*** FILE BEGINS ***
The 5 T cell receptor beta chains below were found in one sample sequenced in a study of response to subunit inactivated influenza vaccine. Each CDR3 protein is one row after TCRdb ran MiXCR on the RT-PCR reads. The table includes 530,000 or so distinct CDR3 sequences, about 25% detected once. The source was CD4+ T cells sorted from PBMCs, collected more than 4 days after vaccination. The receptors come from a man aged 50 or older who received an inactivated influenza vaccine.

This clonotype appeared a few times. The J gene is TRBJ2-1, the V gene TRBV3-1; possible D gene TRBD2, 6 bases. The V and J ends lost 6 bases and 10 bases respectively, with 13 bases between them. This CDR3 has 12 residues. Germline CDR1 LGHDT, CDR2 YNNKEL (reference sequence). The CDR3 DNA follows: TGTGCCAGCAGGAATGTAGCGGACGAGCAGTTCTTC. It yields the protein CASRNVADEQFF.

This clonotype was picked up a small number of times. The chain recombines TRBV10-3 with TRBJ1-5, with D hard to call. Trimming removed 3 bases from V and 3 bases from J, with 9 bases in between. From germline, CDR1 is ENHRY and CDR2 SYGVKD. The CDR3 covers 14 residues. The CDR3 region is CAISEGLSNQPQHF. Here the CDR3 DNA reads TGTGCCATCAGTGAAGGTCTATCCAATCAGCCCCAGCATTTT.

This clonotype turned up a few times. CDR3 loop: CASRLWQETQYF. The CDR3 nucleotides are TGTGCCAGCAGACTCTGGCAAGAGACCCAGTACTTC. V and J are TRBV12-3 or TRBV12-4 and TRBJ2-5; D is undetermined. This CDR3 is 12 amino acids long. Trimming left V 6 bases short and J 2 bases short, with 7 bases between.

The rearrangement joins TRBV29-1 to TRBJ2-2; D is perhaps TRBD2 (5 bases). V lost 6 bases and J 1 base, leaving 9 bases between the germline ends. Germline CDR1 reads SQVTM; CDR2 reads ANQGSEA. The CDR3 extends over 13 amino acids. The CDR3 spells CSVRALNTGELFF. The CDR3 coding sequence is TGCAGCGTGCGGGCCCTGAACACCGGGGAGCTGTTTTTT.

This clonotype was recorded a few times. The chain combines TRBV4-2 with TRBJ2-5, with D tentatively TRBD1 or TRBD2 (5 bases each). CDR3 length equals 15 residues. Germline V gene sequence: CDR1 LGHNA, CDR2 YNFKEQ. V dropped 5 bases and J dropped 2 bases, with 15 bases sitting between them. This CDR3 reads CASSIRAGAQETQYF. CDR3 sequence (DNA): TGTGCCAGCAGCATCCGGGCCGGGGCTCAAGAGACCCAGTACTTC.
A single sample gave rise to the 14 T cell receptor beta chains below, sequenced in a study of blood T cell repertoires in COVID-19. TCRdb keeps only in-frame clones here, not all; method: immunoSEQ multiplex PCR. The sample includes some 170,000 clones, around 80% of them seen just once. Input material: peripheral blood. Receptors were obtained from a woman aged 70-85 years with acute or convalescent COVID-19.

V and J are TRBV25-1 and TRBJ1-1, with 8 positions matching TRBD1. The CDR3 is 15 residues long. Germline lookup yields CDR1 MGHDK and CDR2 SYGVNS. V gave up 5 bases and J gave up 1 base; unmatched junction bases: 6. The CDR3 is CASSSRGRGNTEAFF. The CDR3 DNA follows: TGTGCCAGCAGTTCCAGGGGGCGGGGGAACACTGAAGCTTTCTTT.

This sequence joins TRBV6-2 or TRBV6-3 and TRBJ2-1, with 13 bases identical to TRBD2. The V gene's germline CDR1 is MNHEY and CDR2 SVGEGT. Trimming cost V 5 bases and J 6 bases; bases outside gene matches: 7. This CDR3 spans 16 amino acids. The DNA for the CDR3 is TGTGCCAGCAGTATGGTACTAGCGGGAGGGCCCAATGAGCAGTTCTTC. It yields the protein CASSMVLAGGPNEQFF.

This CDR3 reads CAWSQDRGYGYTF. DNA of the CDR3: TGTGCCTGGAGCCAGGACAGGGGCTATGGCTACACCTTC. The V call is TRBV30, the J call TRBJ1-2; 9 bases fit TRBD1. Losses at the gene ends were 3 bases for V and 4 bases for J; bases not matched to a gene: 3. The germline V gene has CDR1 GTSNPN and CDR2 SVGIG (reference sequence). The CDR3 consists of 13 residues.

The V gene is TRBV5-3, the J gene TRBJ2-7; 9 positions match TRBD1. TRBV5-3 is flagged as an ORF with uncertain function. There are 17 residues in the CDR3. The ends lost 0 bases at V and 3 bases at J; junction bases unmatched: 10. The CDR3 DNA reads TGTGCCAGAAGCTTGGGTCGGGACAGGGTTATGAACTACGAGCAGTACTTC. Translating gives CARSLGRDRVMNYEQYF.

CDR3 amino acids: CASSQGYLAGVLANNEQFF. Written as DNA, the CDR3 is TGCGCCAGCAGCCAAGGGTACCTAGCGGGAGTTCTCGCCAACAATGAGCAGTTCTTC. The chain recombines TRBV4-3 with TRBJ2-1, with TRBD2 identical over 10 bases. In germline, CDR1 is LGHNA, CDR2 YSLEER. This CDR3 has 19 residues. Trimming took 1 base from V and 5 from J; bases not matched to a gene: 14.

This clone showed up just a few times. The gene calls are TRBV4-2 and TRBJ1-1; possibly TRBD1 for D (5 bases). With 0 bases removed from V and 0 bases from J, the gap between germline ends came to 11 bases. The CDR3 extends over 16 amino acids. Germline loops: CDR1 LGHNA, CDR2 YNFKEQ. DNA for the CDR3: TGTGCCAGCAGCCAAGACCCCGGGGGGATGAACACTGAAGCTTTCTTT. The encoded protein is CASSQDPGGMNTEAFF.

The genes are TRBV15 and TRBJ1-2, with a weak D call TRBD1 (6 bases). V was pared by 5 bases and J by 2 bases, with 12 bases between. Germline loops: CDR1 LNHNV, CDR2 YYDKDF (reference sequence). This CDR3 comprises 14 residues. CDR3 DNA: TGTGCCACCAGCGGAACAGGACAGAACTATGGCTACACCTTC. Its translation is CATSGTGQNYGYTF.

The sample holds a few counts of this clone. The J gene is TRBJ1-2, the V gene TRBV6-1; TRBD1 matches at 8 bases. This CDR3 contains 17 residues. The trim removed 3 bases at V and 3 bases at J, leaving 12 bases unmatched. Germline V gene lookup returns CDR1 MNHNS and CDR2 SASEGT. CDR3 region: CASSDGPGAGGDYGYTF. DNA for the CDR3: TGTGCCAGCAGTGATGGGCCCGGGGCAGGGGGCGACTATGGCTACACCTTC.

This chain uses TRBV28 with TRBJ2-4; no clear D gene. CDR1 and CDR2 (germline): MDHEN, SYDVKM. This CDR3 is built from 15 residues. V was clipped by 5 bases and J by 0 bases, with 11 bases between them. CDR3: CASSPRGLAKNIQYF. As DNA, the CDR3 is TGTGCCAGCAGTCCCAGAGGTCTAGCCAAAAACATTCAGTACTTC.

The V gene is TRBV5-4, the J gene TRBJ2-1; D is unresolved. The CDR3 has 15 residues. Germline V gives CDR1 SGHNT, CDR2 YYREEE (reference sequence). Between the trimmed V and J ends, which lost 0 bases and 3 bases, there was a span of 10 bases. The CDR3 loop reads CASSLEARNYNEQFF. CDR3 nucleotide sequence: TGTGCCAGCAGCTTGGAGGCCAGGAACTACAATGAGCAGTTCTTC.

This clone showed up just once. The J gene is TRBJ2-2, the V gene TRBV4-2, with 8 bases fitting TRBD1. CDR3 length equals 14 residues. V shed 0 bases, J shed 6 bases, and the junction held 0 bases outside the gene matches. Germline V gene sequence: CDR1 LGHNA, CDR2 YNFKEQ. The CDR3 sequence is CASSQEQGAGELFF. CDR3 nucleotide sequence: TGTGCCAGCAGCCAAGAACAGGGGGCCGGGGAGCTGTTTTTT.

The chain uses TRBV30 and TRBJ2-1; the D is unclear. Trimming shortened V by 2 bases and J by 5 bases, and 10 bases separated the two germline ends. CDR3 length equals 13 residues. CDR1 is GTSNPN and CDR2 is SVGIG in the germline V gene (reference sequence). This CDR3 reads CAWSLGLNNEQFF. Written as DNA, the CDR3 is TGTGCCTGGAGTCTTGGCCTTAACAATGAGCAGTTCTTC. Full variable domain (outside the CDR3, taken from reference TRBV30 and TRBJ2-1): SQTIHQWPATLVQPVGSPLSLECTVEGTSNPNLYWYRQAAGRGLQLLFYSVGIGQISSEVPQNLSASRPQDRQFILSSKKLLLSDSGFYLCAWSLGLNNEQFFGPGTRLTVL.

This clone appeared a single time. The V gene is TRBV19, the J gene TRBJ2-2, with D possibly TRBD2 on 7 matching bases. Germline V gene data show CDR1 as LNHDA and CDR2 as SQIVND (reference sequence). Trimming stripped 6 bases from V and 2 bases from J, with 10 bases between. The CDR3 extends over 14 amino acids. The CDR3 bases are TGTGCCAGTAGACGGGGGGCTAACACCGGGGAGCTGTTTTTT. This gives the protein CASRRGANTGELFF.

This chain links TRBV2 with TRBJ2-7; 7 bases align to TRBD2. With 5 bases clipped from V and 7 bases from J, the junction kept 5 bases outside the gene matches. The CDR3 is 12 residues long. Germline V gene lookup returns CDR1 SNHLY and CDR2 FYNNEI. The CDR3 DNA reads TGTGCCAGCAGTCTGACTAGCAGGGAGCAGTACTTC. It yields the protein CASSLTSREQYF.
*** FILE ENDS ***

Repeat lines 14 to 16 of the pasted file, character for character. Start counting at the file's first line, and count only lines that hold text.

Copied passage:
The genes are TRBV15 and TRBJ1-2, with a weak D call TRBD1 (6 bases). V was pared by 5 bases and J by 2 bases, with 12 bases between. Germline loops: CDR1 LNHNV, CDR2 YYDKDF (reference sequence). This CDR3 comprises 14 residues. CDR3 DNA: TGTGCCACCAGCGGAACAGGACAGAACTATGGCTACACCTTC. Its translation is CATSGTGQNYGYTF.

The sample holds a few counts of this clone. The J gene is TRBJ1-2, the V gene TRBV6-1; TRBD1 matches at 8 bases. This CDR3 contains 17 residues. The trim removed 3 bases at V and 3 bases at J, leaving 12 bases unmatched. Germline V gene lookup returns CDR1 MNHNS and CDR2 SASEGT. CDR3 region: CASSDGPGAGGDYGYTF. DNA for the CDR3: TGTGCCAGCAGTGATGGGCCCGGGGCAGGGGGCGACTATGGCTACACCTTC.

This chain uses TRBV28 with TRBJ2-4; no clear D gene. CDR1 and CDR2 (germline): MDHEN, SYDVKM. This CDR3 is built from 15 residues. V was clipped by 5 bases and J by 0 bases, with 11 bases between them. CDR3: CASSPRGLAKNIQYF. As DNA, the CDR3 is TGTGCCAGCAGTCCCAGAGGTCTAGCCAAAAACATTCAGTACTTC.